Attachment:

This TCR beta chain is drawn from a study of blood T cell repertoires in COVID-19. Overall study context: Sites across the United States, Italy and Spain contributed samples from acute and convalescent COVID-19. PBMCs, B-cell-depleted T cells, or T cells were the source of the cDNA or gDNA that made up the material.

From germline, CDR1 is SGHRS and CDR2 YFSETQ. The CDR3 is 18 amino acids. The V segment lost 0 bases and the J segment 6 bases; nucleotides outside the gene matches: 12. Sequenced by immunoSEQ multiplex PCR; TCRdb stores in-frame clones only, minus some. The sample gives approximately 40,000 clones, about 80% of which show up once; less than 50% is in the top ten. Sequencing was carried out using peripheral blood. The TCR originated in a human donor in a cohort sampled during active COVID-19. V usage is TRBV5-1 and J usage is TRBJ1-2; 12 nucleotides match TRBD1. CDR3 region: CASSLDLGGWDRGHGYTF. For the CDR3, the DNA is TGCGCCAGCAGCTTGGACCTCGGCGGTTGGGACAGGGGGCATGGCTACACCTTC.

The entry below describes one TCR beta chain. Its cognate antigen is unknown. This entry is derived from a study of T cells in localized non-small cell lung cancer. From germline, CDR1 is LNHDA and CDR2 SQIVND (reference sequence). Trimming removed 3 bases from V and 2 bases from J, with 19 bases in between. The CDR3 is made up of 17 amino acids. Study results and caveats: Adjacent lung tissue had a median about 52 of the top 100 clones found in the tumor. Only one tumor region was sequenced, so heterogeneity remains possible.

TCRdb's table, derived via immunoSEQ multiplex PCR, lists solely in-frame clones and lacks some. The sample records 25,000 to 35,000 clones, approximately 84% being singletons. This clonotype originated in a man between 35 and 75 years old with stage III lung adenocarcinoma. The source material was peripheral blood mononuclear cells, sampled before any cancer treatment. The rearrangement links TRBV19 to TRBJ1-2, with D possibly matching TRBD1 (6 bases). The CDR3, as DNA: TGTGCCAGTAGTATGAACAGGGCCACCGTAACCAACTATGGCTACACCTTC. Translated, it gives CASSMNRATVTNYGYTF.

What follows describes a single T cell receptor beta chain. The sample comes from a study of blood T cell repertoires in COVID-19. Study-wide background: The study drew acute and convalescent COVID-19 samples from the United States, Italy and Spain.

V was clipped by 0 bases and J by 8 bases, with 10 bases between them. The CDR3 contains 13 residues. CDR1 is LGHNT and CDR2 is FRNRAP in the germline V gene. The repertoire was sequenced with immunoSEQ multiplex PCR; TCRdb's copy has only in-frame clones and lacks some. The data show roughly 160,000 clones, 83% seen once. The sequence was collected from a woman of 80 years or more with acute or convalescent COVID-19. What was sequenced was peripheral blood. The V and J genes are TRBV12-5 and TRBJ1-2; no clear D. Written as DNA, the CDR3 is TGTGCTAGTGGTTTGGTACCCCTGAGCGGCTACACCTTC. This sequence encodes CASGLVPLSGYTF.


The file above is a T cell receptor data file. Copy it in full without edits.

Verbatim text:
This TCR beta chain is drawn from a study of blood T cell repertoires in COVID-19. Overall study context: Sites across the United States, Italy and Spain contributed samples from acute and convalescent COVID-19. PBMCs, B-cell-depleted T cells, or T cells were the source of the cDNA or gDNA that made up the material.

From germline, CDR1 is SGHRS and CDR2 YFSETQ. The CDR3 is 18 amino acids. The V segment lost 0 bases and the J segment 6 bases; nucleotides outside the gene matches: 12. Sequenced by immunoSEQ multiplex PCR; TCRdb stores in-frame clones only, minus some. The sample gives approximately 40,000 clones, about 80% of which show up once; less than 50% is in the top ten. Sequencing was carried out using peripheral blood. The TCR originated in a human donor in a cohort sampled during active COVID-19. V usage is TRBV5-1 and J usage is TRBJ1-2; 12 nucleotides match TRBD1. CDR3 region: CASSLDLGGWDRGHGYTF. For the CDR3, the DNA is TGCGCCAGCAGCTTGGACCTCGGCGGTTGGGACAGGGGGCATGGCTACACCTTC.

The entry below describes one TCR beta chain. Its cognate antigen is unknown. This entry is derived from a study of T cells in localized non-small cell lung cancer. From germline, CDR1 is LNHDA and CDR2 SQIVND (reference sequence). Trimming removed 3 bases from V and 2 bases from J, with 19 bases in between. The CDR3 is made up of 17 amino acids. Study results and caveats: Adjacent lung tissue had a median about 52 of the top 100 clones found in the tumor. Only one tumor region was sequenced, so heterogeneity remains possible.

TCRdb's table, derived via immunoSEQ multiplex PCR, lists solely in-frame clones and lacks some. The sample records 25,000 to 35,000 clones, approximately 84% being singletons. This clonotype originated in a man between 35 and 75 years old with stage III lung adenocarcinoma. The source material was peripheral blood mononuclear cells, sampled before any cancer treatment. The rearrangement links TRBV19 to TRBJ1-2, with D possibly matching TRBD1 (6 bases). The CDR3, as DNA: TGTGCCAGTAGTATGAACAGGGCCACCGTAACCAACTATGGCTACACCTTC. Translated, it gives CASSMNRATVTNYGYTF.

What follows describes a single T cell receptor beta chain. The sample comes from a study of blood T cell repertoires in COVID-19. Study-wide background: The study drew acute and convalescent COVID-19 samples from the United States, Italy and Spain.

V was clipped by 0 bases and J by 8 bases, with 10 bases between them. The CDR3 contains 13 residues. CDR1 is LGHNT and CDR2 is FRNRAP in the germline V gene. The repertoire was sequenced with immunoSEQ multiplex PCR; TCRdb's copy has only in-frame clones and lacks some. The data show roughly 160,000 clones, 83% seen once. The sequence was collected from a woman of 80 years or more with acute or convalescent COVID-19. What was sequenced was peripheral blood. The V and J genes are TRBV12-5 and TRBJ1-2; no clear D. Written as DNA, the CDR3 is TGTGCTAGTGGTTTGGTACCCCTGAGCGGCTACACCTTC. This sequence encodes CASGLVPLSGYTF.